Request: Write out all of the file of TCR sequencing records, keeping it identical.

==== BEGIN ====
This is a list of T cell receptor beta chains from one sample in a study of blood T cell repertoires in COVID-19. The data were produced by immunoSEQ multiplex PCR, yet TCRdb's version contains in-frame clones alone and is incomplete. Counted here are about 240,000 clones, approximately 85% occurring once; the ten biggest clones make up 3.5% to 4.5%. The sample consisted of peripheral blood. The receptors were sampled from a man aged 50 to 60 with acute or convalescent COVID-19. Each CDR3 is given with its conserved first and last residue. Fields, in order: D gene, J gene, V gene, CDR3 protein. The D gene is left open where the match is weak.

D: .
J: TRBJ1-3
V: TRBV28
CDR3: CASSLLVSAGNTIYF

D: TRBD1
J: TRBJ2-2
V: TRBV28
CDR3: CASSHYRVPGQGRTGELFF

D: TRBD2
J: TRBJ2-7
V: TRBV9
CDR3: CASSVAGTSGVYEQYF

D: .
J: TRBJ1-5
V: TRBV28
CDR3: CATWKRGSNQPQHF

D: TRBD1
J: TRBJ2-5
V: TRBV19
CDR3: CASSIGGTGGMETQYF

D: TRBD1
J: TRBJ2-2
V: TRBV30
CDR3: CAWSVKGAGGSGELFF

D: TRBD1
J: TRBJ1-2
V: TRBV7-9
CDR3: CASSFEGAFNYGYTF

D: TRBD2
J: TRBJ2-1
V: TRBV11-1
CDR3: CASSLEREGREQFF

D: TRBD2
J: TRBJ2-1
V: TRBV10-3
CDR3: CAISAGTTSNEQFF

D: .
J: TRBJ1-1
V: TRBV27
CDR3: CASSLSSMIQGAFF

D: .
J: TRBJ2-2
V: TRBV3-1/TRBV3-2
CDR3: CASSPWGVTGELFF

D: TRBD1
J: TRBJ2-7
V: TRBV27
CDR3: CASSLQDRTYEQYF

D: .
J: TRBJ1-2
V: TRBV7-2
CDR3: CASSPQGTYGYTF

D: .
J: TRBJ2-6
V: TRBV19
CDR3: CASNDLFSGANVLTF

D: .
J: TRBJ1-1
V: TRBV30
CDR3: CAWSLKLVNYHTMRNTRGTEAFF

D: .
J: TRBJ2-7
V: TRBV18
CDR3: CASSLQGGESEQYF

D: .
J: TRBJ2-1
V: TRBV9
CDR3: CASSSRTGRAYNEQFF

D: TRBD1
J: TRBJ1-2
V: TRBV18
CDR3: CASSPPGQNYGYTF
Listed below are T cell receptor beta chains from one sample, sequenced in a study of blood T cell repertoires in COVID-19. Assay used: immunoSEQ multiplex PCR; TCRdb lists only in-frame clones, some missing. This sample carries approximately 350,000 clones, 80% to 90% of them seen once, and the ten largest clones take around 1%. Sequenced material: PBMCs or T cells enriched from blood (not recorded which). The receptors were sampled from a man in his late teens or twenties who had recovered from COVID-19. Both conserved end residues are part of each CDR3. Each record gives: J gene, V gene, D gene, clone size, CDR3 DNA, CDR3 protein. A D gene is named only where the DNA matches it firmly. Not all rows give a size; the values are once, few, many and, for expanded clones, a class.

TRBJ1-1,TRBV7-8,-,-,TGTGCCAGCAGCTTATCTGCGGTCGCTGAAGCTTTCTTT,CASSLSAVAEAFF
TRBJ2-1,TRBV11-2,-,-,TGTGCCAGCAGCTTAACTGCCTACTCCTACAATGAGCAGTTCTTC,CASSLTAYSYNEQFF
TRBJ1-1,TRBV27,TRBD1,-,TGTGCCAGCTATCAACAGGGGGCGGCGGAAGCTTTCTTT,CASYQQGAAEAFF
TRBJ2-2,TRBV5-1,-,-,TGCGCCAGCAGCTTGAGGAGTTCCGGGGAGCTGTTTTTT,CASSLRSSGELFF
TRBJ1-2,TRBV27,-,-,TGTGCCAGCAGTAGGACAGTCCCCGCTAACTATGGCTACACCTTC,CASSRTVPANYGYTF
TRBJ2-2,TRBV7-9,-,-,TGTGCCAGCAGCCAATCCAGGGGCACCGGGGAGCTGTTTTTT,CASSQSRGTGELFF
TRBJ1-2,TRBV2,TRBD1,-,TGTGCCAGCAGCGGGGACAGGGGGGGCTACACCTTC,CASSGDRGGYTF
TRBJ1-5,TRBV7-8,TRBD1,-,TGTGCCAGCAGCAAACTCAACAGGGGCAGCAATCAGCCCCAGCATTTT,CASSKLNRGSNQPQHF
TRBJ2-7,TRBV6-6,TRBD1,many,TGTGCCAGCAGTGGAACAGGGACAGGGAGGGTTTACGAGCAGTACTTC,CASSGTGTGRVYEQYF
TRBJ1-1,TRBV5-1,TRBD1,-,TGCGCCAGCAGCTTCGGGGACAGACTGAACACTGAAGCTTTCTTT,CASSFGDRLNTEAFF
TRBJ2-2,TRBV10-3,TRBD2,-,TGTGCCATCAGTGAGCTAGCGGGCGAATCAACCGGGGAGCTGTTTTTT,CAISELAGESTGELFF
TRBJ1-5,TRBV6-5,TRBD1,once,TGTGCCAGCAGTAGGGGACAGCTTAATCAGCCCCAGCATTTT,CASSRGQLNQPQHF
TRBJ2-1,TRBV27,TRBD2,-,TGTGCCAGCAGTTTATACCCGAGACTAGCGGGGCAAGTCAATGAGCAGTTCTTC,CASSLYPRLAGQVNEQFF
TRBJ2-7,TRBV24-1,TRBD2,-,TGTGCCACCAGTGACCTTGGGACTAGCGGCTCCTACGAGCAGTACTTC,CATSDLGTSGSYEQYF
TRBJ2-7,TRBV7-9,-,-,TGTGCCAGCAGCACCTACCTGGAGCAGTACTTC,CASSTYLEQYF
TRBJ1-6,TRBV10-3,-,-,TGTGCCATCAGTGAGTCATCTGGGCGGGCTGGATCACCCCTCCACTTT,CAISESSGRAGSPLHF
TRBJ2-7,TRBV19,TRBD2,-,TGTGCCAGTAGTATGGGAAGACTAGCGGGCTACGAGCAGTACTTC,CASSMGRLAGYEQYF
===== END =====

This is a list of T cell receptor beta chains from one sample in a study of blood T cell repertoires in COVID-19. The data were produced by immunoSEQ multiplex PCR, yet TCRdb's version contains in-frame clones alone and is incomplete. Counted here are about 240,000 clones, approximately 85% occurring once; the ten biggest clones make up 3.5% to 4.5%. The sample consisted of peripheral blood. The receptors were sampled from a man aged 50 to 60 with acute or convalescent COVID-19. Each CDR3 is given with its conserved first and last residue. Fields, in order: D gene, J gene, V gene, CDR3 protein. The D gene is left open where the match is weak.

D: .
J: TRBJ1-3
V: TRBV28
CDR3: CASSLLVSAGNTIYF

D: TRBD1
J: TRBJ2-2
V: TRBV28
CDR3: CASSHYRVPGQGRTGELFF

D: TRBD2
J: TRBJ2-7
V: TRBV9
CDR3: CASSVAGTSGVYEQYF

D: .
J: TRBJ1-5
V: TRBV28
CDR3: CATWKRGSNQPQHF

D: TRBD1
J: TRBJ2-5
V: TRBV19
CDR3: CASSIGGTGGMETQYF

D: TRBD1
J: TRBJ2-2
V: TRBV30
CDR3: CAWSVKGAGGSGELFF

D: TRBD1
J: TRBJ1-2
V: TRBV7-9
CDR3: CASSFEGAFNYGYTF

D: TRBD2
J: TRBJ2-1
V: TRBV11-1
CDR3: CASSLEREGREQFF

D: TRBD2
J: TRBJ2-1
V: TRBV10-3
CDR3: CAISAGTTSNEQFF

D: .
J: TRBJ1-1
V: TRBV27
CDR3: CASSLSSMIQGAFF

D: .
J: TRBJ2-2
V: TRBV3-1/TRBV3-2
CDR3: CASSPWGVTGELFF

D: TRBD1
J: TRBJ2-7
V: TRBV27
CDR3: CASSLQDRTYEQYF

D: .
J: TRBJ1-2
V: TRBV7-2
CDR3: CASSPQGTYGYTF

D: .
J: TRBJ2-6
V: TRBV19
CDR3: CASNDLFSGANVLTF

D: .
J: TRBJ1-1
V: TRBV30
CDR3: CAWSLKLVNYHTMRNTRGTEAFF

D: .
J: TRBJ2-7
V: TRBV18
CDR3: CASSLQGGESEQYF

D: .
J: TRBJ2-1
V: TRBV9
CDR3: CASSSRTGRAYNEQFF

D: TRBD1
J: TRBJ1-2
V: TRBV18
CDR3: CASSPPGQNYGYTF
Listed below are T cell receptor beta chains from one sample, sequenced in a study of blood T cell repertoires in COVID-19. Assay used: immunoSEQ multiplex PCR; TCRdb lists only in-frame clones, some missing. This sample carries approximately 350,000 clones, 80% to 90% of them seen once, and the ten largest clones take around 1%. Sequenced material: PBMCs or T cells enriched from blood (not recorded which). The receptors were sampled from a man in his late teens or twenties who had recovered from COVID-19. Both conserved end residues are part of each CDR3. Each record gives: J gene, V gene, D gene, clone size, CDR3 DNA, CDR3 protein. A D gene is named only where the DNA matches it firmly. Not all rows give a size; the values are once, few, many and, for expanded clones, a class.

TRBJ1-1,TRBV7-8,-,-,TGTGCCAGCAGCTTATCTGCGGTCGCTGAAGCTTTCTTT,CASSLSAVAEAFF
TRBJ2-1,TRBV11-2,-,-,TGTGCCAGCAGCTTAACTGCCTACTCCTACAATGAGCAGTTCTTC,CASSLTAYSYNEQFF
TRBJ1-1,TRBV27,TRBD1,-,TGTGCCAGCTATCAACAGGGGGCGGCGGAAGCTTTCTTT,CASYQQGAAEAFF
TRBJ2-2,TRBV5-1,-,-,TGCGCCAGCAGCTTGAGGAGTTCCGGGGAGCTGTTTTTT,CASSLRSSGELFF
TRBJ1-2,TRBV27,-,-,TGTGCCAGCAGTAGGACAGTCCCCGCTAACTATGGCTACACCTTC,CASSRTVPANYGYTF
TRBJ2-2,TRBV7-9,-,-,TGTGCCAGCAGCCAATCCAGGGGCACCGGGGAGCTGTTTTTT,CASSQSRGTGELFF
TRBJ1-2,TRBV2,TRBD1,-,TGTGCCAGCAGCGGGGACAGGGGGGGCTACACCTTC,CASSGDRGGYTF
TRBJ1-5,TRBV7-8,TRBD1,-,TGTGCCAGCAGCAAACTCAACAGGGGCAGCAATCAGCCCCAGCATTTT,CASSKLNRGSNQPQHF
TRBJ2-7,TRBV6-6,TRBD1,many,TGTGCCAGCAGTGGAACAGGGACAGGGAGGGTTTACGAGCAGTACTTC,CASSGTGTGRVYEQYF
TRBJ1-1,TRBV5-1,TRBD1,-,TGCGCCAGCAGCTTCGGGGACAGACTGAACACTGAAGCTTTCTTT,CASSFGDRLNTEAFF
TRBJ2-2,TRBV10-3,TRBD2,-,TGTGCCATCAGTGAGCTAGCGGGCGAATCAACCGGGGAGCTGTTTTTT,CAISELAGESTGELFF
TRBJ1-5,TRBV6-5,TRBD1,once,TGTGCCAGCAGTAGGGGACAGCTTAATCAGCCCCAGCATTTT,CASSRGQLNQPQHF
TRBJ2-1,TRBV27,TRBD2,-,TGTGCCAGCAGTTTATACCCGAGACTAGCGGGGCAAGTCAATGAGCAGTTCTTC,CASSLYPRLAGQVNEQFF
TRBJ2-7,TRBV24-1,TRBD2,-,TGTGCCACCAGTGACCTTGGGACTAGCGGCTCCTACGAGCAGTACTTC,CATSDLGTSGSYEQYF
TRBJ2-7,TRBV7-9,-,-,TGTGCCAGCAGCACCTACCTGGAGCAGTACTTC,CASSTYLEQYF
TRBJ1-6,TRBV10-3,-,-,TGTGCCATCAGTGAGTCATCTGGGCGGGCTGGATCACCCCTCCACTTT,CAISESSGRAGSPLHF
TRBJ2-7,TRBV19,TRBD2,-,TGTGCCAGTAGTATGGGAAGACTAGCGGGCTACGAGCAGTACTTC,CASSMGRLAGYEQYF